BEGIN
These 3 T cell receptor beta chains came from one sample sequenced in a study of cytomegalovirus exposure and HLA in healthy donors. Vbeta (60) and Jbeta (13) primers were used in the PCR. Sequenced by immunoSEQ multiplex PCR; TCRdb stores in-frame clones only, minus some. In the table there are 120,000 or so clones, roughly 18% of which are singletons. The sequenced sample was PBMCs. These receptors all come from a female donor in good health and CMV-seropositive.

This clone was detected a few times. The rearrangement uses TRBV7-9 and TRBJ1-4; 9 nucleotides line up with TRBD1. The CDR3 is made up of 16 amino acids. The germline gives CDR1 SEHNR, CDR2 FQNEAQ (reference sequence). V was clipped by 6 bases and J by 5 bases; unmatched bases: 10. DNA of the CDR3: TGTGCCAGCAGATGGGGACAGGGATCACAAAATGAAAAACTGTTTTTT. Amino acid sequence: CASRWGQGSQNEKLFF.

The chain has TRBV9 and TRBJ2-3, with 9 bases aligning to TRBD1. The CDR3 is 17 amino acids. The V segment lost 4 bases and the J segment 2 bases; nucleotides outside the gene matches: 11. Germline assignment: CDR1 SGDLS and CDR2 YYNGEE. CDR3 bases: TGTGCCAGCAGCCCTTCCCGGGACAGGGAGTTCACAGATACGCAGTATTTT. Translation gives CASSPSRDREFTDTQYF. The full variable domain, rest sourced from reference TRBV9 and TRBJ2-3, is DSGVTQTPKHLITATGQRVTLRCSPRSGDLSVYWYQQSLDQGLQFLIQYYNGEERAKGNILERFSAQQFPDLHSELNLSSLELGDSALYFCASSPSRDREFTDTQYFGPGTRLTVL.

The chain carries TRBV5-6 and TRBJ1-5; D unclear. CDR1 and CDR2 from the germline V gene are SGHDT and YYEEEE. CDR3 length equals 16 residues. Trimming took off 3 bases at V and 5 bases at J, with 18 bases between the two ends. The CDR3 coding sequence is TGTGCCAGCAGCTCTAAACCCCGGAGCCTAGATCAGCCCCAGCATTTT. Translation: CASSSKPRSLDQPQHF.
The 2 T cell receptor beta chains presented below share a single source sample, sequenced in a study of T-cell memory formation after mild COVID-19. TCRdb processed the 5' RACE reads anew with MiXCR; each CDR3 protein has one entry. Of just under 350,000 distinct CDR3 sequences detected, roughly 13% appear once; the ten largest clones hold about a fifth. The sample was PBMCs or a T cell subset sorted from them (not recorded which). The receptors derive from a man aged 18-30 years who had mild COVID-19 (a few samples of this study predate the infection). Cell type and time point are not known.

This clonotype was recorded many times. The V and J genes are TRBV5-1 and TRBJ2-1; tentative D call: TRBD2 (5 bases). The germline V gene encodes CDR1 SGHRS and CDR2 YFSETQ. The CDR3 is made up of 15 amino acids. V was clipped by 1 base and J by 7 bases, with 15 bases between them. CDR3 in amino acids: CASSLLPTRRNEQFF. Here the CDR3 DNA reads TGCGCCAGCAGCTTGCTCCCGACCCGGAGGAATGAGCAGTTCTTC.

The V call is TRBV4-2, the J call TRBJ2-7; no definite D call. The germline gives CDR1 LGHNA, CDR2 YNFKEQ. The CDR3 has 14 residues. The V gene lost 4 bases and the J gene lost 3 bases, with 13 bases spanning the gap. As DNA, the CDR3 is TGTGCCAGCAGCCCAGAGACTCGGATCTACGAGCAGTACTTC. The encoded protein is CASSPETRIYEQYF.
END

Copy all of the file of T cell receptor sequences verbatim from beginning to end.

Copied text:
These 3 T cell receptor beta chains came from one sample sequenced in a study of cytomegalovirus exposure and HLA in healthy donors. Vbeta (60) and Jbeta (13) primers were used in the PCR. Sequenced by immunoSEQ multiplex PCR; TCRdb stores in-frame clones only, minus some. In the table there are 120,000 or so clones, roughly 18% of which are singletons. The sequenced sample was PBMCs. These receptors all come from a female donor in good health and CMV-seropositive.

This clone was detected a few times. The rearrangement uses TRBV7-9 and TRBJ1-4; 9 nucleotides line up with TRBD1. The CDR3 is made up of 16 amino acids. The germline gives CDR1 SEHNR, CDR2 FQNEAQ (reference sequence). V was clipped by 6 bases and J by 5 bases; unmatched bases: 10. DNA of the CDR3: TGTGCCAGCAGATGGGGACAGGGATCACAAAATGAAAAACTGTTTTTT. Amino acid sequence: CASRWGQGSQNEKLFF.

The chain has TRBV9 and TRBJ2-3, with 9 bases aligning to TRBD1. The CDR3 is 17 amino acids. The V segment lost 4 bases and the J segment 2 bases; nucleotides outside the gene matches: 11. Germline assignment: CDR1 SGDLS and CDR2 YYNGEE. CDR3 bases: TGTGCCAGCAGCCCTTCCCGGGACAGGGAGTTCACAGATACGCAGTATTTT. Translation gives CASSPSRDREFTDTQYF. The full variable domain, rest sourced from reference TRBV9 and TRBJ2-3, is DSGVTQTPKHLITATGQRVTLRCSPRSGDLSVYWYQQSLDQGLQFLIQYYNGEERAKGNILERFSAQQFPDLHSELNLSSLELGDSALYFCASSPSRDREFTDTQYFGPGTRLTVL.

The chain carries TRBV5-6 and TRBJ1-5; D unclear. CDR1 and CDR2 from the germline V gene are SGHDT and YYEEEE. CDR3 length equals 16 residues. Trimming took off 3 bases at V and 5 bases at J, with 18 bases between the two ends. The CDR3 coding sequence is TGTGCCAGCAGCTCTAAACCCCGGAGCCTAGATCAGCCCCAGCATTTT. Translation: CASSSKPRSLDQPQHF.
The 2 T cell receptor beta chains presented below share a single source sample, sequenced in a study of T-cell memory formation after mild COVID-19. TCRdb processed the 5' RACE reads anew with MiXCR; each CDR3 protein has one entry. Of just under 350,000 distinct CDR3 sequences detected, roughly 13% appear once; the ten largest clones hold about a fifth. The sample was PBMCs or a T cell subset sorted from them (not recorded which). The receptors derive from a man aged 18-30 years who had mild COVID-19 (a few samples of this study predate the infection). Cell type and time point are not known.

This clonotype was recorded many times. The V and J genes are TRBV5-1 and TRBJ2-1; tentative D call: TRBD2 (5 bases). The germline V gene encodes CDR1 SGHRS and CDR2 YFSETQ. The CDR3 is made up of 15 amino acids. V was clipped by 1 base and J by 7 bases, with 15 bases between them. CDR3 in amino acids: CASSLLPTRRNEQFF. Here the CDR3 DNA reads TGCGCCAGCAGCTTGCTCCCGACCCGGAGGAATGAGCAGTTCTTC.

The V call is TRBV4-2, the J call TRBJ2-7; no definite D call. The germline gives CDR1 LGHNA, CDR2 YNFKEQ. The CDR3 has 14 residues. The V gene lost 4 bases and the J gene lost 3 bases, with 13 bases spanning the gap. As DNA, the CDR3 is TGTGCCAGCAGCCCAGAGACTCGGATCTACGAGCAGTACTTC. The encoded protein is CASSPETRIYEQYF.